Andy Murray, In Progress

There was once a book on Andy Murray. Despite his Australian Open loss to Novak Djokovic, that story is undergoing a serious rewrite.
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This time, a year ago, Andy Murray was perhaps the best also-ran in the history of men’s tennis. He had lost for the sixth time in the semifinals of a Grand Slam. He had played as beautifully as he ever had, but was left crooked and shattered after five grueling, enthralling sets that spanned four hours and 50 minutes against Novak Djokovic, Murray’s great contemporary, who days later would lift his fifth major title. A pattern seemed to be developing, and there were questions—doubts about intangibles, soothsaying about his body language, his frequent moans towards the box, the constant compulsive tagging at his wristbands. But mostly, there was the question of his inability to play fearless, attacking tennis at the important moments, the way near-peers such as Roger Federer, Rafael Nadal and Djokovic so consistently did.

It wasn't that he couldn't; it was that he didn't. In almost any other era, he'd have won multiple Grand Slams. He had run up a winning record against Federer; he had shown that he could out-think Djokovic and Nadal on numerous occasions; when he wasn’t on center court bidding for a place in the final or for his first major victory, he was often a majestic sight to behold, exploding the game's geometries to create angles of improbable brilliance. And yet he was not a part of the transcendent rivalry between Djokovic, Nadal and Federer. The big question, beyond the wristbands and the flameouts on center court, was whether he was condemned to remain on the outside, as an inferior player, and whether he'd accept it. Of all that Andy Murray accomplished in 2012, maybe nothing is more impressive than his unwillingness to play the role to which he seemed consigned just a year ago.


This is maybe the headiest era in the history of men's tennis. Most matches between the top players are closely fought, often arduous five-setters; words such as “epic,” “classic,” “marathon,” “mythical,” and so forth are common, and frequently justified. This real-time mythology is populated by a cast of mythic characters. Federer is the ethereal talent, the greatest player of all time but on an unending decline, with every loss of his signifying a change of guard. Djokovic is a gladiatorial beast that never knows when it’s beaten, and Nadal the impermeable warrior, with or without the troubles to his knee. This shorthand did lesser stars like Murray no favors; he had his story, too, which amounted to every loss in the latter stages of a Grand Slam serving as proof of his mental frailty.

In 2012, Murray won the U.S. Open and an Olympic Gold Medal. This upended the old narrative, and opened a new one. A year later, the question is not whether Murray can ever win, but whether his Grand Slam demons are beyond him; if his latest loss to Djokovic in the Australian Open final on Sunday is a mere blip in a journey towards further success or that sour past overtaking him again. But we know some things, now.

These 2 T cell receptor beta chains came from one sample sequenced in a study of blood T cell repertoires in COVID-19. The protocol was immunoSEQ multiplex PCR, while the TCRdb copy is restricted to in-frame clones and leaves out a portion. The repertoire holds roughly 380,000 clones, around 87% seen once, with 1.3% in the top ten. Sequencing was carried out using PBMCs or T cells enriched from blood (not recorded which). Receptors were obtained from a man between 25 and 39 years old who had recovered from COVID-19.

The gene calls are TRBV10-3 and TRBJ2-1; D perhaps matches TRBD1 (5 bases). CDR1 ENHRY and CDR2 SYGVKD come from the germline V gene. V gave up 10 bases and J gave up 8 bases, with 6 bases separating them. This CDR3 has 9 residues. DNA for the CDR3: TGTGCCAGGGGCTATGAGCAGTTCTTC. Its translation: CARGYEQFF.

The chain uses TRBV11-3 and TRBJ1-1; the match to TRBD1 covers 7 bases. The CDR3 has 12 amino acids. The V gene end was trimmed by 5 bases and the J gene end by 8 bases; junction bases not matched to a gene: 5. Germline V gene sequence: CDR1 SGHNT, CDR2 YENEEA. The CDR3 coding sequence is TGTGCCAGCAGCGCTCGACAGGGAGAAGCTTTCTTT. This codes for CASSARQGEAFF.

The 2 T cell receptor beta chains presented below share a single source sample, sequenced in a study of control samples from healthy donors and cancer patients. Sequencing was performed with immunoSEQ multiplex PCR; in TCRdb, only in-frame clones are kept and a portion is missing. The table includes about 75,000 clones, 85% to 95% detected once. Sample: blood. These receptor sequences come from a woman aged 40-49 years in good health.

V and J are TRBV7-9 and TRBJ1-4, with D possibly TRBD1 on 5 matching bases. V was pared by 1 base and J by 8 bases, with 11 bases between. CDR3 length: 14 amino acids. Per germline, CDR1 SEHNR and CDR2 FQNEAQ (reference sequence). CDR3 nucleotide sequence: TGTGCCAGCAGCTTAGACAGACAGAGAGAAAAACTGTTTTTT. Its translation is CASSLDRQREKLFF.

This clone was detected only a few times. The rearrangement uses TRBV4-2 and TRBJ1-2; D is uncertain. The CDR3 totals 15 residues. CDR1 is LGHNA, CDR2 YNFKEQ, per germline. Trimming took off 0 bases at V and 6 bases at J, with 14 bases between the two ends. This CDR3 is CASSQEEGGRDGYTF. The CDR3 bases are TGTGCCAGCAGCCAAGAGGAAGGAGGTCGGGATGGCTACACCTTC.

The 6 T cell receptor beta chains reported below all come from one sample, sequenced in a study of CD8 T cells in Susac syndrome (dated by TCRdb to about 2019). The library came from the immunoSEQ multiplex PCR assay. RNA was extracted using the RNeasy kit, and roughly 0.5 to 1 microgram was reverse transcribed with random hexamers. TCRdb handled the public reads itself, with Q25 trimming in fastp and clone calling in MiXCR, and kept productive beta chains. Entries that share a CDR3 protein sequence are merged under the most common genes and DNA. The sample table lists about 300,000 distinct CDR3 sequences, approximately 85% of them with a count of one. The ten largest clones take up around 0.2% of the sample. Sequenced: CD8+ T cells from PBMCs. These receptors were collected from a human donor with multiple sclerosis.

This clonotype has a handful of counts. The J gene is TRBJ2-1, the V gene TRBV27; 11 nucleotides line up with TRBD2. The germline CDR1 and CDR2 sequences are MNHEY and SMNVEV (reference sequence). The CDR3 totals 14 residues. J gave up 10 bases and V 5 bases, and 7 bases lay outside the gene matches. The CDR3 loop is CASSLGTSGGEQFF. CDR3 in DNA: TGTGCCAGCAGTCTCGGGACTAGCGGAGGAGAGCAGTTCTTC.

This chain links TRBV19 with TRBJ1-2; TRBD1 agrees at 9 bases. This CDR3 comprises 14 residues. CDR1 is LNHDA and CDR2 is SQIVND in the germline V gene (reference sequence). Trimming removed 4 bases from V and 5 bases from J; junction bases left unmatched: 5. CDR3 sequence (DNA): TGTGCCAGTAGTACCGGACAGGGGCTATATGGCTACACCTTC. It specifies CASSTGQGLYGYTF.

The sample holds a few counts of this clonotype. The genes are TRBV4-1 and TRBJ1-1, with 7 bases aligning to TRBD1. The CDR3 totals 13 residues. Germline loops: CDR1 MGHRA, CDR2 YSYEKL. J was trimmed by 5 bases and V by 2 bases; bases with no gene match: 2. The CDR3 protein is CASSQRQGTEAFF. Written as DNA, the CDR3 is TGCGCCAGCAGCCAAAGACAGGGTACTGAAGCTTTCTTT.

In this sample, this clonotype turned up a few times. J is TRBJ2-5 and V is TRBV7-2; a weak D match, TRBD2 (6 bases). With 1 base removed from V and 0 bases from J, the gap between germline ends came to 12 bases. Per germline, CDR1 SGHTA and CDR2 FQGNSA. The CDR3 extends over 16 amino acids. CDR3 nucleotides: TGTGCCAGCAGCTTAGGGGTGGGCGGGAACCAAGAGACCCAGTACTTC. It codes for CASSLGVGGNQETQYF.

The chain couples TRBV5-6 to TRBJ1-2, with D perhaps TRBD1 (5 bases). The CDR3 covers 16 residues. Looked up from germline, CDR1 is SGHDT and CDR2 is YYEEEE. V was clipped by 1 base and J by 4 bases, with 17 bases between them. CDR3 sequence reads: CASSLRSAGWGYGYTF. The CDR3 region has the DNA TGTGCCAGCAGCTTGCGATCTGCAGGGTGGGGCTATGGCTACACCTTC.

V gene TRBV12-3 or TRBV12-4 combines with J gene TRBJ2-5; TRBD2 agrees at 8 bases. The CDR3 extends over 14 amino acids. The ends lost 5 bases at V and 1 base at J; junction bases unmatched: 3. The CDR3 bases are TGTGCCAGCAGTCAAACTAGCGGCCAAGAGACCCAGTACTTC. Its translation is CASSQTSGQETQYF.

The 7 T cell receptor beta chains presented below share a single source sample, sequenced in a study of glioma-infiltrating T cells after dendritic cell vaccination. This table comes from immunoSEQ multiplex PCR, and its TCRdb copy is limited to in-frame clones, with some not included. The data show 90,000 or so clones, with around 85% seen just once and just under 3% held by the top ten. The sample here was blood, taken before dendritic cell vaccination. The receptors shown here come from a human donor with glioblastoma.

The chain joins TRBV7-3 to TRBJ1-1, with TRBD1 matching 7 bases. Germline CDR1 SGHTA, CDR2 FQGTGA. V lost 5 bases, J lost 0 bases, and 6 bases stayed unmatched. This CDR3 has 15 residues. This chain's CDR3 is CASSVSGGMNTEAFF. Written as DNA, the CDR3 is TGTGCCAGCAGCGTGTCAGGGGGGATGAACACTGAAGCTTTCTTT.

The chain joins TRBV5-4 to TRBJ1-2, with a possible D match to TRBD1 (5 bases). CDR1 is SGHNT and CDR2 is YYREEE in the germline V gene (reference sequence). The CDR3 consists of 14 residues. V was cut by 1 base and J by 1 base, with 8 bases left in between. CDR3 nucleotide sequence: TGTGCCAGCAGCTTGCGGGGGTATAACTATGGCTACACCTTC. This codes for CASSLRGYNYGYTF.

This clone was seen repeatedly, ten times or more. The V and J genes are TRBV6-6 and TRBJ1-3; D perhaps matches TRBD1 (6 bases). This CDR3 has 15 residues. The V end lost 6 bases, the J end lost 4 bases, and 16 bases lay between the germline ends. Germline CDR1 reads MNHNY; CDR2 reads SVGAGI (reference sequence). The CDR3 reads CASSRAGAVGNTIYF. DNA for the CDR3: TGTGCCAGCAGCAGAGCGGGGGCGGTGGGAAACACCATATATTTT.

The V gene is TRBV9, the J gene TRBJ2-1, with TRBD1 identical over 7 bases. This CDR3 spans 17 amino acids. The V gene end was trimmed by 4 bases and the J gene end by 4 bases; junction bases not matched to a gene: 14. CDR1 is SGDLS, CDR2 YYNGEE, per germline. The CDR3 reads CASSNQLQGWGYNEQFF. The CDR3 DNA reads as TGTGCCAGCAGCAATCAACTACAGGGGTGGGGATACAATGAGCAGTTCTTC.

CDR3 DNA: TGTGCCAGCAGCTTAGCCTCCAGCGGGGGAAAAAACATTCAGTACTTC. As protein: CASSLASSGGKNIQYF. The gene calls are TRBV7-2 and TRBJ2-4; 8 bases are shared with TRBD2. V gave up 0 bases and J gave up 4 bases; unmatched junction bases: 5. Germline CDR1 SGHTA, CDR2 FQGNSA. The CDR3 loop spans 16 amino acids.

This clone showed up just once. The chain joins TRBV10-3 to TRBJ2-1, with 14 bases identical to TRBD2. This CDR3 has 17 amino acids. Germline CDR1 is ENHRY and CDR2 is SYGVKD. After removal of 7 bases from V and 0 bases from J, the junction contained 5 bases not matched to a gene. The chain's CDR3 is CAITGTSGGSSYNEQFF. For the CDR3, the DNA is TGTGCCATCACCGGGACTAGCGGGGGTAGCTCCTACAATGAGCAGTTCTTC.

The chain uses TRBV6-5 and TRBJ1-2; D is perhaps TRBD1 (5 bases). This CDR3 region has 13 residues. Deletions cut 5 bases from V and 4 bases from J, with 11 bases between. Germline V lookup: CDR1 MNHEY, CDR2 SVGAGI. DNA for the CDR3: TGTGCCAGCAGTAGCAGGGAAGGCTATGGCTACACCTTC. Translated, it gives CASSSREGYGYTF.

In the immediate aftermath of his semifinal loss at the Australian Open last year, Murray went through a patchy spell. But at Wimbledon, with The Weight of a Nation on his shoulders and all that, Murray sailed into the final, albeit not without glitches. He dropped sets to Ivo Karlovic, Marcos Baghdatis, David Ferrer and Jo Wilfried Tsonga, in the semifinal, but his tennis was often sublime. He was serving with a confidence and élan that we had been unaccustomed to from him, and his forehand, for many years an apparent weakness, was turning into a weapon, a pounding thing. It wasn’t anything on the order of the weaponized forehand that had belonged to Murray's new coach, Ivan Lendl, but it was the greatest feature of the post-Lendl Murray. In the Wimbledon final, after a breathtaking first set, he succumbed, seemingly (to pay heed to the typecasting) to his familiar mental weakness, but also to Federer’s greatness. A tearful speech ensued. Murray said he was “getting closer.”

And only weeks later, on the same hallowed center court, Murray would spank Federer 6-2, 6-1, 6-4 in the Olympic gold medal match. The Swiss was palpably not at his best, but Murray was playing brilliantly, even joyously, in front of his home crowd—suddenly the pressure seemed to have been lifted. He was using little changes of pace, and subtle slices and dabs to chip away at Federer’s core, but he was also striking his forehand with a rare sense of freedom. It was difficult to say at the time what the win would mean for Murray. He had just beaten Federer on grass at Wimbledon, but it wasn’t a major. He seemed to relish the occasion, but even his own victory speech suggested that as proud a moment as it was, it wasn’t the Grand Slam win that he so badly desired. That was coming.

2012 was an astonishing year for tennis. Nadal lost an outrageous final at Melbourne to Djokovic, who had begun 2012 as he had finished 2011, then beat the Serb on the clay at Roland Garros in another terrific match. Federer, written off by so many, rolled back the years to reemerge as the number one player with a victory at Wimbledon that brimmed with his customary elegance. But Murray, up until the US Open, was both a part of and not a part of the story. Even if he now believed he could beat Federer and Djokovic in the latter stages of a major, he had not yet done it.